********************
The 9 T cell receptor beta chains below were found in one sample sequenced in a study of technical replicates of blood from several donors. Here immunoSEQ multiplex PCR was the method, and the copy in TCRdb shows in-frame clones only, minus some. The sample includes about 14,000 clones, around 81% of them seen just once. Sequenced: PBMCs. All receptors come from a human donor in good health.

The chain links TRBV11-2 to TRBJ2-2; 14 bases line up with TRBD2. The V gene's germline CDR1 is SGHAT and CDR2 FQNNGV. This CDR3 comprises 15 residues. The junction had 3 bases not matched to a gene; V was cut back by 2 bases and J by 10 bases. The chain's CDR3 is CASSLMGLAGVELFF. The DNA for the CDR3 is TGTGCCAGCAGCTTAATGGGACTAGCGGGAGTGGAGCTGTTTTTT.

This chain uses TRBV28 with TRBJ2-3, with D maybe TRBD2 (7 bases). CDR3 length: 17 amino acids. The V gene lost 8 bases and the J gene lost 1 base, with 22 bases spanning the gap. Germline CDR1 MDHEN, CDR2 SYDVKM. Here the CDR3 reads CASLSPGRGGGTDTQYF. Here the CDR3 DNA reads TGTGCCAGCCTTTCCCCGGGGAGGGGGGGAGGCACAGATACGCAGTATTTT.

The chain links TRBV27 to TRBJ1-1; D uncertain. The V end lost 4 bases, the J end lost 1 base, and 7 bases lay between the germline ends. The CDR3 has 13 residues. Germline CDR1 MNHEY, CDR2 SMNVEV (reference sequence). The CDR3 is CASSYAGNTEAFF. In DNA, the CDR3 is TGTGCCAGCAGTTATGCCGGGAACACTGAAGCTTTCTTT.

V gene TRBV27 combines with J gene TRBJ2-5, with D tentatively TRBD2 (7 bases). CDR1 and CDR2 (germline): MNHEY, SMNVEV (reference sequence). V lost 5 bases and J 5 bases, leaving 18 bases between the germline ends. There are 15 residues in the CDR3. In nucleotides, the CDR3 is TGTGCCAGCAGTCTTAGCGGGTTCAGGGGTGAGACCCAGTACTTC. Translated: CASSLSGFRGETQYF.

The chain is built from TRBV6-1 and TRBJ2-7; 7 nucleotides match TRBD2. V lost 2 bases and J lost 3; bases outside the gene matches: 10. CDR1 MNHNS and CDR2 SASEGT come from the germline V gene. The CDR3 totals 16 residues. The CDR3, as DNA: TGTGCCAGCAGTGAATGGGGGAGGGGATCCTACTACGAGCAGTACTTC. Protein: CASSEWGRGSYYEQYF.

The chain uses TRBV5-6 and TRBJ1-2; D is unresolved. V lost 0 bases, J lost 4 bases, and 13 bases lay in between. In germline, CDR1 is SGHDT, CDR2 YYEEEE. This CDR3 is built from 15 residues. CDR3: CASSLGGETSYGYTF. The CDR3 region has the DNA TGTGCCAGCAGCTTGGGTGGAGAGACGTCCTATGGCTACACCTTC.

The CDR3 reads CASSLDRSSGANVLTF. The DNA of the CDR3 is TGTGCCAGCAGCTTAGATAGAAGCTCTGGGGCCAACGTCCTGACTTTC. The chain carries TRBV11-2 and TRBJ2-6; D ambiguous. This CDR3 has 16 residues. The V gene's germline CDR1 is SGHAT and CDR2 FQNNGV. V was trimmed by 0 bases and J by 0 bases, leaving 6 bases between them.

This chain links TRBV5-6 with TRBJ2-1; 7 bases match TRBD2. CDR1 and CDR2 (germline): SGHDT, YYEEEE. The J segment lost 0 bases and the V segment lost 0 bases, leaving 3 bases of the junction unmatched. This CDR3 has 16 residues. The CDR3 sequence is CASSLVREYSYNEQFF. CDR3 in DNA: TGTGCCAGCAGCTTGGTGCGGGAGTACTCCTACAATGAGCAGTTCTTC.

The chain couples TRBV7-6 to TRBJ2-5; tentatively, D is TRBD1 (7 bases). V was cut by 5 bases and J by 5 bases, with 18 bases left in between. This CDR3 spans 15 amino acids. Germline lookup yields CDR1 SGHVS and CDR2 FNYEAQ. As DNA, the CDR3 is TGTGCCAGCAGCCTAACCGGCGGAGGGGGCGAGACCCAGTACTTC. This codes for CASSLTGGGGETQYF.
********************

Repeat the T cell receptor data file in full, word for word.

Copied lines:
The 9 T cell receptor beta chains below were found in one sample sequenced in a study of technical replicates of blood from several donors. Here immunoSEQ multiplex PCR was the method, and the copy in TCRdb shows in-frame clones only, minus some. The sample includes about 14,000 clones, around 81% of them seen just once. Sequenced: PBMCs. All receptors come from a human donor in good health.

The chain links TRBV11-2 to TRBJ2-2; 14 bases line up with TRBD2. The V gene's germline CDR1 is SGHAT and CDR2 FQNNGV. This CDR3 comprises 15 residues. The junction had 3 bases not matched to a gene; V was cut back by 2 bases and J by 10 bases. The chain's CDR3 is CASSLMGLAGVELFF. The DNA for the CDR3 is TGTGCCAGCAGCTTAATGGGACTAGCGGGAGTGGAGCTGTTTTTT.

This chain uses TRBV28 with TRBJ2-3, with D maybe TRBD2 (7 bases). CDR3 length: 17 amino acids. The V gene lost 8 bases and the J gene lost 1 base, with 22 bases spanning the gap. Germline CDR1 MDHEN, CDR2 SYDVKM. Here the CDR3 reads CASLSPGRGGGTDTQYF. Here the CDR3 DNA reads TGTGCCAGCCTTTCCCCGGGGAGGGGGGGAGGCACAGATACGCAGTATTTT.

The chain links TRBV27 to TRBJ1-1; D uncertain. The V end lost 4 bases, the J end lost 1 base, and 7 bases lay between the germline ends. The CDR3 has 13 residues. Germline CDR1 MNHEY, CDR2 SMNVEV (reference sequence). The CDR3 is CASSYAGNTEAFF. In DNA, the CDR3 is TGTGCCAGCAGTTATGCCGGGAACACTGAAGCTTTCTTT.

V gene TRBV27 combines with J gene TRBJ2-5, with D tentatively TRBD2 (7 bases). CDR1 and CDR2 (germline): MNHEY, SMNVEV (reference sequence). V lost 5 bases and J 5 bases, leaving 18 bases between the germline ends. There are 15 residues in the CDR3. In nucleotides, the CDR3 is TGTGCCAGCAGTCTTAGCGGGTTCAGGGGTGAGACCCAGTACTTC. Translated: CASSLSGFRGETQYF.

The chain is built from TRBV6-1 and TRBJ2-7; 7 nucleotides match TRBD2. V lost 2 bases and J lost 3; bases outside the gene matches: 10. CDR1 MNHNS and CDR2 SASEGT come from the germline V gene. The CDR3 totals 16 residues. The CDR3, as DNA: TGTGCCAGCAGTGAATGGGGGAGGGGATCCTACTACGAGCAGTACTTC. Protein: CASSEWGRGSYYEQYF.

The chain uses TRBV5-6 and TRBJ1-2; D is unresolved. V lost 0 bases, J lost 4 bases, and 13 bases lay in between. In germline, CDR1 is SGHDT, CDR2 YYEEEE. This CDR3 is built from 15 residues. CDR3: CASSLGGETSYGYTF. The CDR3 region has the DNA TGTGCCAGCAGCTTGGGTGGAGAGACGTCCTATGGCTACACCTTC.

The CDR3 reads CASSLDRSSGANVLTF. The DNA of the CDR3 is TGTGCCAGCAGCTTAGATAGAAGCTCTGGGGCCAACGTCCTGACTTTC. The chain carries TRBV11-2 and TRBJ2-6; D ambiguous. This CDR3 has 16 residues. The V gene's germline CDR1 is SGHAT and CDR2 FQNNGV. V was trimmed by 0 bases and J by 0 bases, leaving 6 bases between them.

This chain links TRBV5-6 with TRBJ2-1; 7 bases match TRBD2. CDR1 and CDR2 (germline): SGHDT, YYEEEE. The J segment lost 0 bases and the V segment lost 0 bases, leaving 3 bases of the junction unmatched. This CDR3 has 16 residues. The CDR3 sequence is CASSLVREYSYNEQFF. CDR3 in DNA: TGTGCCAGCAGCTTGGTGCGGGAGTACTCCTACAATGAGCAGTTCTTC.

The chain couples TRBV7-6 to TRBJ2-5; tentatively, D is TRBD1 (7 bases). V was cut by 5 bases and J by 5 bases, with 18 bases left in between. This CDR3 spans 15 amino acids. Germline lookup yields CDR1 SGHVS and CDR2 FNYEAQ. As DNA, the CDR3 is TGTGCCAGCAGCCTAACCGGCGGAGGGGGCGAGACCCAGTACTTC. This codes for CASSLTGGGGETQYF.